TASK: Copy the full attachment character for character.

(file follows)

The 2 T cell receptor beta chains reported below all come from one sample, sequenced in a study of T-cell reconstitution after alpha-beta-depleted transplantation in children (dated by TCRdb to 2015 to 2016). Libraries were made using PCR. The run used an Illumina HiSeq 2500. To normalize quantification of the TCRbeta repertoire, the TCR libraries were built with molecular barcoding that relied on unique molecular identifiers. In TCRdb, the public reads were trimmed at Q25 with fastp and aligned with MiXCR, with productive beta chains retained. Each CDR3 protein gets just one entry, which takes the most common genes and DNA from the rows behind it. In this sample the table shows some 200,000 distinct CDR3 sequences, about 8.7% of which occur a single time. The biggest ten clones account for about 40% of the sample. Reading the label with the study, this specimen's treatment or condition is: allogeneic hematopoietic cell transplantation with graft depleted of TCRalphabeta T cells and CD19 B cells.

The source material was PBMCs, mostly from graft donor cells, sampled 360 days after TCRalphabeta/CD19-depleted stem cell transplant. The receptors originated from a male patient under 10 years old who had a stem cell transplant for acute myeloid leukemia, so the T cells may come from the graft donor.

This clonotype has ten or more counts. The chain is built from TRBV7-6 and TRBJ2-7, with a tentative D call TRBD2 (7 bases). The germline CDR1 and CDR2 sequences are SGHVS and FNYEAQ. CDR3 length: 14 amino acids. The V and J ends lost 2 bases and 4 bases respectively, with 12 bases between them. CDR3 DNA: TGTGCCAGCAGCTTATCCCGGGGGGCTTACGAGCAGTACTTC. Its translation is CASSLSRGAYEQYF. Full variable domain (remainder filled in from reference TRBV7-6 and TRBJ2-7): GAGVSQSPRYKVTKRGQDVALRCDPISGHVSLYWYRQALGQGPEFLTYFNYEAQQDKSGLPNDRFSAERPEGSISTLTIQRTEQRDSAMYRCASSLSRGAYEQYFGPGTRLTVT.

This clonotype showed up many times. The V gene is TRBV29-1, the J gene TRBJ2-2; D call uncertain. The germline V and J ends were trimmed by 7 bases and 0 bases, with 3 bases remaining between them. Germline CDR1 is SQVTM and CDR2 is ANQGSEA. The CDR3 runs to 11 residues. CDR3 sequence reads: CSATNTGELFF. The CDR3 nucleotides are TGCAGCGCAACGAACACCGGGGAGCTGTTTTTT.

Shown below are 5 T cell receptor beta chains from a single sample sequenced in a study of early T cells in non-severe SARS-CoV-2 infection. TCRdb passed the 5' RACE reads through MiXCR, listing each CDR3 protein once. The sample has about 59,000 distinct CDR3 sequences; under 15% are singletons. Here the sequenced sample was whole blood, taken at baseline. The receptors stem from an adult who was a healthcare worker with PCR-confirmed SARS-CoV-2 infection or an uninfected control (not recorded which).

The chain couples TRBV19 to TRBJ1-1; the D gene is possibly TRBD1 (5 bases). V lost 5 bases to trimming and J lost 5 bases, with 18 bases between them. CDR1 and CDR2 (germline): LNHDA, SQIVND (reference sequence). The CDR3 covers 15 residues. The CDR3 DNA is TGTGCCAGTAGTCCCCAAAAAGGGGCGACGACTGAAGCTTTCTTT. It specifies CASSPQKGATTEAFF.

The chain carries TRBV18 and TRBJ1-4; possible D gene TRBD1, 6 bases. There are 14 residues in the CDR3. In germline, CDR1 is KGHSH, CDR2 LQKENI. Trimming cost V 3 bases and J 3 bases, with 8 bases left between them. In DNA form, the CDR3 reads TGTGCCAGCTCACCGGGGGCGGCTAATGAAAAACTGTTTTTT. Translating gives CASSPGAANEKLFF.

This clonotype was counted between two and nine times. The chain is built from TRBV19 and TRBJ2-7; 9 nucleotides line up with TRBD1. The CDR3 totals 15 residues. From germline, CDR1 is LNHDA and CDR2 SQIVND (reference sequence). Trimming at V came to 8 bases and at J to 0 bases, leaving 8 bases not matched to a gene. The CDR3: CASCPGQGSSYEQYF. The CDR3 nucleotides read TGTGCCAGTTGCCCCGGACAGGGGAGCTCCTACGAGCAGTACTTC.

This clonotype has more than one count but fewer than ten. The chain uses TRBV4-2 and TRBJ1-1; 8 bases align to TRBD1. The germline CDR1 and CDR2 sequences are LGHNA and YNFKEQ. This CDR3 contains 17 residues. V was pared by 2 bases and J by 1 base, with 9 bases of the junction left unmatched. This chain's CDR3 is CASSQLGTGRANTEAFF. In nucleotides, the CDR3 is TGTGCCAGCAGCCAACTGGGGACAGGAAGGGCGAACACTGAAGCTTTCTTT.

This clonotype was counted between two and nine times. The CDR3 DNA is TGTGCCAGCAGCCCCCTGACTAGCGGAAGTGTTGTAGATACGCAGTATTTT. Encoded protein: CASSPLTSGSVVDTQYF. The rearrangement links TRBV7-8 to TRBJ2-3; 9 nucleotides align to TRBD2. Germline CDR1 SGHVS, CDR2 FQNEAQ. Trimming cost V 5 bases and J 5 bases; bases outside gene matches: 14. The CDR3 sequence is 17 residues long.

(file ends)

The 2 T cell receptor beta chains reported below all come from one sample, sequenced in a study of T-cell reconstitution after alpha-beta-depleted transplantation in children (dated by TCRdb to 2015 to 2016). Libraries were made using PCR. The run used an Illumina HiSeq 2500. To normalize quantification of the TCRbeta repertoire, the TCR libraries were built with molecular barcoding that relied on unique molecular identifiers. In TCRdb, the public reads were trimmed at Q25 with fastp and aligned with MiXCR, with productive beta chains retained. Each CDR3 protein gets just one entry, which takes the most common genes and DNA from the rows behind it. In this sample the table shows some 200,000 distinct CDR3 sequences, about 8.7% of which occur a single time. The biggest ten clones account for about 40% of the sample. Reading the label with the study, this specimen's treatment or condition is: allogeneic hematopoietic cell transplantation with graft depleted of TCRalphabeta T cells and CD19 B cells.

The source material was PBMCs, mostly from graft donor cells, sampled 360 days after TCRalphabeta/CD19-depleted stem cell transplant. The receptors originated from a male patient under 10 years old who had a stem cell transplant for acute myeloid leukemia, so the T cells may come from the graft donor.

This clonotype has ten or more counts. The chain is built from TRBV7-6 and TRBJ2-7, with a tentative D call TRBD2 (7 bases). The germline CDR1 and CDR2 sequences are SGHVS and FNYEAQ. CDR3 length: 14 amino acids. The V and J ends lost 2 bases and 4 bases respectively, with 12 bases between them. CDR3 DNA: TGTGCCAGCAGCTTATCCCGGGGGGCTTACGAGCAGTACTTC. Its translation is CASSLSRGAYEQYF. Full variable domain (remainder filled in from reference TRBV7-6 and TRBJ2-7): GAGVSQSPRYKVTKRGQDVALRCDPISGHVSLYWYRQALGQGPEFLTYFNYEAQQDKSGLPNDRFSAERPEGSISTLTIQRTEQRDSAMYRCASSLSRGAYEQYFGPGTRLTVT.

This clonotype showed up many times. The V gene is TRBV29-1, the J gene TRBJ2-2; D call uncertain. The germline V and J ends were trimmed by 7 bases and 0 bases, with 3 bases remaining between them. Germline CDR1 is SQVTM and CDR2 is ANQGSEA. The CDR3 runs to 11 residues. CDR3 sequence reads: CSATNTGELFF. The CDR3 nucleotides are TGCAGCGCAACGAACACCGGGGAGCTGTTTTTT.

Shown below are 5 T cell receptor beta chains from a single sample sequenced in a study of early T cells in non-severe SARS-CoV-2 infection. TCRdb passed the 5' RACE reads through MiXCR, listing each CDR3 protein once. The sample has about 59,000 distinct CDR3 sequences; under 15% are singletons. Here the sequenced sample was whole blood, taken at baseline. The receptors stem from an adult who was a healthcare worker with PCR-confirmed SARS-CoV-2 infection or an uninfected control (not recorded which).

The chain couples TRBV19 to TRBJ1-1; the D gene is possibly TRBD1 (5 bases). V lost 5 bases to trimming and J lost 5 bases, with 18 bases between them. CDR1 and CDR2 (germline): LNHDA, SQIVND (reference sequence). The CDR3 covers 15 residues. The CDR3 DNA is TGTGCCAGTAGTCCCCAAAAAGGGGCGACGACTGAAGCTTTCTTT. It specifies CASSPQKGATTEAFF.

The chain carries TRBV18 and TRBJ1-4; possible D gene TRBD1, 6 bases. There are 14 residues in the CDR3. In germline, CDR1 is KGHSH, CDR2 LQKENI. Trimming cost V 3 bases and J 3 bases, with 8 bases left between them. In DNA form, the CDR3 reads TGTGCCAGCTCACCGGGGGCGGCTAATGAAAAACTGTTTTTT. Translating gives CASSPGAANEKLFF.

This clonotype was counted between two and nine times. The chain is built from TRBV19 and TRBJ2-7; 9 nucleotides line up with TRBD1. The CDR3 totals 15 residues. From germline, CDR1 is LNHDA and CDR2 SQIVND (reference sequence). Trimming at V came to 8 bases and at J to 0 bases, leaving 8 bases not matched to a gene. The CDR3: CASCPGQGSSYEQYF. The CDR3 nucleotides read TGTGCCAGTTGCCCCGGACAGGGGAGCTCCTACGAGCAGTACTTC.

This clonotype has more than one count but fewer than ten. The chain uses TRBV4-2 and TRBJ1-1; 8 bases align to TRBD1. The germline CDR1 and CDR2 sequences are LGHNA and YNFKEQ. This CDR3 contains 17 residues. V was pared by 2 bases and J by 1 base, with 9 bases of the junction left unmatched. This chain's CDR3 is CASSQLGTGRANTEAFF. In nucleotides, the CDR3 is TGTGCCAGCAGCCAACTGGGGACAGGAAGGGCGAACACTGAAGCTTTCTTT.

This clonotype was counted between two and nine times. The CDR3 DNA is TGTGCCAGCAGCCCCCTGACTAGCGGAAGTGTTGTAGATACGCAGTATTTT. Encoded protein: CASSPLTSGSVVDTQYF. The rearrangement links TRBV7-8 to TRBJ2-3; 9 nucleotides align to TRBD2. Germline CDR1 SGHVS, CDR2 FQNEAQ. Trimming cost V 5 bases and J 5 bases; bases outside gene matches: 14. The CDR3 sequence is 17 residues long.